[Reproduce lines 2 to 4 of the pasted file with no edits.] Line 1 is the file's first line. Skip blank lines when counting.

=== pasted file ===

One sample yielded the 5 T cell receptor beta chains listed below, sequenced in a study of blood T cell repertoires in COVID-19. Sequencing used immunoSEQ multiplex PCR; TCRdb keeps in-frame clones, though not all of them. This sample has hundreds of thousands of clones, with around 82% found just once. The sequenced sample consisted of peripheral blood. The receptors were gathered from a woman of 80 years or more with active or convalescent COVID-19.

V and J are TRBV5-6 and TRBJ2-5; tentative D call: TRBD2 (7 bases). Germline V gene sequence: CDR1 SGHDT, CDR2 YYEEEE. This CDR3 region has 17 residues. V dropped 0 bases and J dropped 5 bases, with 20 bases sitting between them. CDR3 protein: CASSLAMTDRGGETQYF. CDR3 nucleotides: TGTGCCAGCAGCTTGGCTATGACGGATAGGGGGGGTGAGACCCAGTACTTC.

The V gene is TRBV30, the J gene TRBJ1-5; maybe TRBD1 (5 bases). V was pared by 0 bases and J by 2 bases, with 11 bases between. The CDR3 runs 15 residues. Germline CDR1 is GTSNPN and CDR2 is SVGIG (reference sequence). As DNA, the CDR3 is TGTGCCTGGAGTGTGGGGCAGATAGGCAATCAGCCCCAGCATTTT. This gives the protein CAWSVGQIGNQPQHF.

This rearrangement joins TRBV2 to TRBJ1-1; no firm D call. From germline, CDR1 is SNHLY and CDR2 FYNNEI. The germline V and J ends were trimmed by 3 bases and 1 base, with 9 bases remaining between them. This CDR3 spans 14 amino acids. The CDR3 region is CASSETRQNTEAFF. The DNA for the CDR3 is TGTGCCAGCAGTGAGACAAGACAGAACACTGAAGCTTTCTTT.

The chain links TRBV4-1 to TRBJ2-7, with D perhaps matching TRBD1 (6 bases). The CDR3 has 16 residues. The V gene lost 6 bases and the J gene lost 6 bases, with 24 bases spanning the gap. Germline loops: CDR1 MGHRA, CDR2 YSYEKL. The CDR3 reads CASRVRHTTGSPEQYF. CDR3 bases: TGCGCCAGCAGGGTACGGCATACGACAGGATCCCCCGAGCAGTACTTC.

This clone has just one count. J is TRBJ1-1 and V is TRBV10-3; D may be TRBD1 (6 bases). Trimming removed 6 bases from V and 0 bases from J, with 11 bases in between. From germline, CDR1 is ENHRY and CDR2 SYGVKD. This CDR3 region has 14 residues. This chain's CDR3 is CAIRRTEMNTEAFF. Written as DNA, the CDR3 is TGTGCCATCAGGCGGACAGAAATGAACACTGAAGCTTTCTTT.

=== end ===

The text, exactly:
V and J are TRBV5-6 and TRBJ2-5; tentative D call: TRBD2 (7 bases). Germline V gene sequence: CDR1 SGHDT, CDR2 YYEEEE. This CDR3 region has 17 residues. V dropped 0 bases and J dropped 5 bases, with 20 bases sitting between them. CDR3 protein: CASSLAMTDRGGETQYF. CDR3 nucleotides: TGTGCCAGCAGCTTGGCTATGACGGATAGGGGGGGTGAGACCCAGTACTTC.

The V gene is TRBV30, the J gene TRBJ1-5; maybe TRBD1 (5 bases). V was pared by 0 bases and J by 2 bases, with 11 bases between. The CDR3 runs 15 residues. Germline CDR1 is GTSNPN and CDR2 is SVGIG (reference sequence). As DNA, the CDR3 is TGTGCCTGGAGTGTGGGGCAGATAGGCAATCAGCCCCAGCATTTT. This gives the protein CAWSVGQIGNQPQHF.

This rearrangement joins TRBV2 to TRBJ1-1; no firm D call. From germline, CDR1 is SNHLY and CDR2 FYNNEI. The germline V and J ends were trimmed by 3 bases and 1 base, with 9 bases remaining between them. This CDR3 spans 14 amino acids. The CDR3 region is CASSETRQNTEAFF. The DNA for the CDR3 is TGTGCCAGCAGTGAGACAAGACAGAACACTGAAGCTTTCTTT.